To start, it’s paramount that we make it clear that the featured image of this post does not show correct training and cannot be described as “dressage.”
Instead, it illustrates exactly how NOT to do dressage.
Sadly, this way of going is seen at all levels of competition, and to the untrained eye, it can look impressive.
To the novice rider watching what is supposed to be a more experienced rider on a more advanced horse, this then fills them with an incorrect image of what dressage is and how to do it.
With a desire to progress, the novice rider then tries to emulate what they have seen and they try to recreate the same way of going with their own horse(s) believing that it is correct training.
This has filtered through the equestrian industry and has created a lot of confusion about what dressage is. The basic principles of the sport are not universally understood and it’s having a negative impact on the well-being of our horses.
This article tries to bust a few of those myths and explain how NOT to do dressage!
What is dressage?
Dressage literally means “training” in French. The sport of dressage is all about the systematic physical and mental development of the horse so that he can perform various movements in a rhythmical, obedient, supple, balanced manner at a prescribed marker in the dressage arena.
The dressage horse should be a “happy athlete” that enjoys his work and moves in harmony with his rider. In turn, the rider should be balanced, supple, and discreet with their aids.
So, when watching a dressage test at any level, the picture should be one of harmony, controlled energy, and fluency.
What is the purpose of dressage?
A lot of riders partake in dressage solely for competitive reasons, and there is nothing wrong with this, however, dressage does serve a greater purpose than the chance of a rosette.
When practiced correctly, its purpose is to train the horse to move in a way that will help keep him sound and prolong his working life.
When we first put a saddle on a horse and we sit on him, he will carry the weight of the rider and equipment on his forehand, with his delicate front limbs taking most of the burden.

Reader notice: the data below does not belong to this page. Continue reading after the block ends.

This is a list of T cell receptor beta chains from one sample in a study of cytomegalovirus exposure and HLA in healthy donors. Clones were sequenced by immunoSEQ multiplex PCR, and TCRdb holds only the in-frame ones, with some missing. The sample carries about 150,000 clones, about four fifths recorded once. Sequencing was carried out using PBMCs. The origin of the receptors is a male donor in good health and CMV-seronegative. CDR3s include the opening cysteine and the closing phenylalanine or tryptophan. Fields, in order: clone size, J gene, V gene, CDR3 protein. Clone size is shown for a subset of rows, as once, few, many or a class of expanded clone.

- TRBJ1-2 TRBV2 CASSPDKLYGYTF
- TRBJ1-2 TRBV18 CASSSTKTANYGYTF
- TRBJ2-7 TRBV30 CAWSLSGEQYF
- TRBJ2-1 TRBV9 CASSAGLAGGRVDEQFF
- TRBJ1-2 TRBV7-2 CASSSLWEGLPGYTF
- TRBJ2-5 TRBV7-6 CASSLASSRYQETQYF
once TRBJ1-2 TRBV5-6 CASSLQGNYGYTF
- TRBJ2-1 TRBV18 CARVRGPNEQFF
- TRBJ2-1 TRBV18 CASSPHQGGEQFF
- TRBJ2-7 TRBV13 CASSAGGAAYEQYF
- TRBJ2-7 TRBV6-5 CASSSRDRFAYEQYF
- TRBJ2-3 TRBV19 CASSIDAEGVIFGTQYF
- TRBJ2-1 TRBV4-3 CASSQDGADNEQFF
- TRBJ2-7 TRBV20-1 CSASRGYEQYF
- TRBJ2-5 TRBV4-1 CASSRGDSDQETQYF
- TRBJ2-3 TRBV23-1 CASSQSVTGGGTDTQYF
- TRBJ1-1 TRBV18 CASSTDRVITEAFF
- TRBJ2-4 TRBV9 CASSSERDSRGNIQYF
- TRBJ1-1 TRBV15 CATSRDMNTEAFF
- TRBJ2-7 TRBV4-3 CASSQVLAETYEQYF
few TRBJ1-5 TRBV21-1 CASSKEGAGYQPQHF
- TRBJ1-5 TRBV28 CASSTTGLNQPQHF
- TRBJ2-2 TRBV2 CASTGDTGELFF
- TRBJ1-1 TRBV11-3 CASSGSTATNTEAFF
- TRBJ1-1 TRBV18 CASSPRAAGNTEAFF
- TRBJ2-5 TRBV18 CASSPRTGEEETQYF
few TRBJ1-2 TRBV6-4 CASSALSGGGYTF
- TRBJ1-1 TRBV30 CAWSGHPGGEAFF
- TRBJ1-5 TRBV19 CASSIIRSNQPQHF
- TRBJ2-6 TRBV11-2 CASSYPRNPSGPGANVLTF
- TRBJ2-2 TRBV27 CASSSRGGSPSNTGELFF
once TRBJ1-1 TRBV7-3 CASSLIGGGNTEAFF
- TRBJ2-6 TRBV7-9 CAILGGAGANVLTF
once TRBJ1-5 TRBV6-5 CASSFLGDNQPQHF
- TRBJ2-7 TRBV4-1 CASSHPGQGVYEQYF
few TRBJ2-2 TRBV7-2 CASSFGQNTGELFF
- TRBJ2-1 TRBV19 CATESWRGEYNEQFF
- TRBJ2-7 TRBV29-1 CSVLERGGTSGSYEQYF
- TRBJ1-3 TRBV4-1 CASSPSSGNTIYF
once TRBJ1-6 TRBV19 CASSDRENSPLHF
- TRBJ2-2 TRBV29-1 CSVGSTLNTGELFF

It then becomes our job to gradually bring the horse up off the forehand by encouraging him to engage his hindquarters with a lifted and rounded back. This enables the horse to be able to carry our weight without risking damage to his muscles and joints.
This is of the utmost priority and it’s the reason why we ask our horses to work ‘on the bit’; only in such a functional posture can the horse carry the rider without physical damage.
Conversely, when dressage is done incorrectly (as shown by the featured image) it has the opposite result and will instead cause physical damage to the horse, impact his soundness, and reduce the length of his working life. In which case, it cannot be described as “dressage.”
How NOT to do dressage
Now, let’s dispel a few of the myths and misunderstandings that surround dressage.
Myth #1 – The horse’s head must be “tucked in”
When watching dressage, most people look and see that the horse is working with his head “tucked in.”
It’s true to say that the horse should be working into an elastic contact and round outline. However, his head should not simply be tucked in!
The horse should work forward from his hindquarters, through a supple, swinging back to seek the rider’s contact.
Unfortunately, many riders become obsessed with getting their horses to work in an outline. That results in what can amount to an abuse of the horse, as riders try to take shortcuts or simply act out of misunderstanding on how to get their horses on the bit.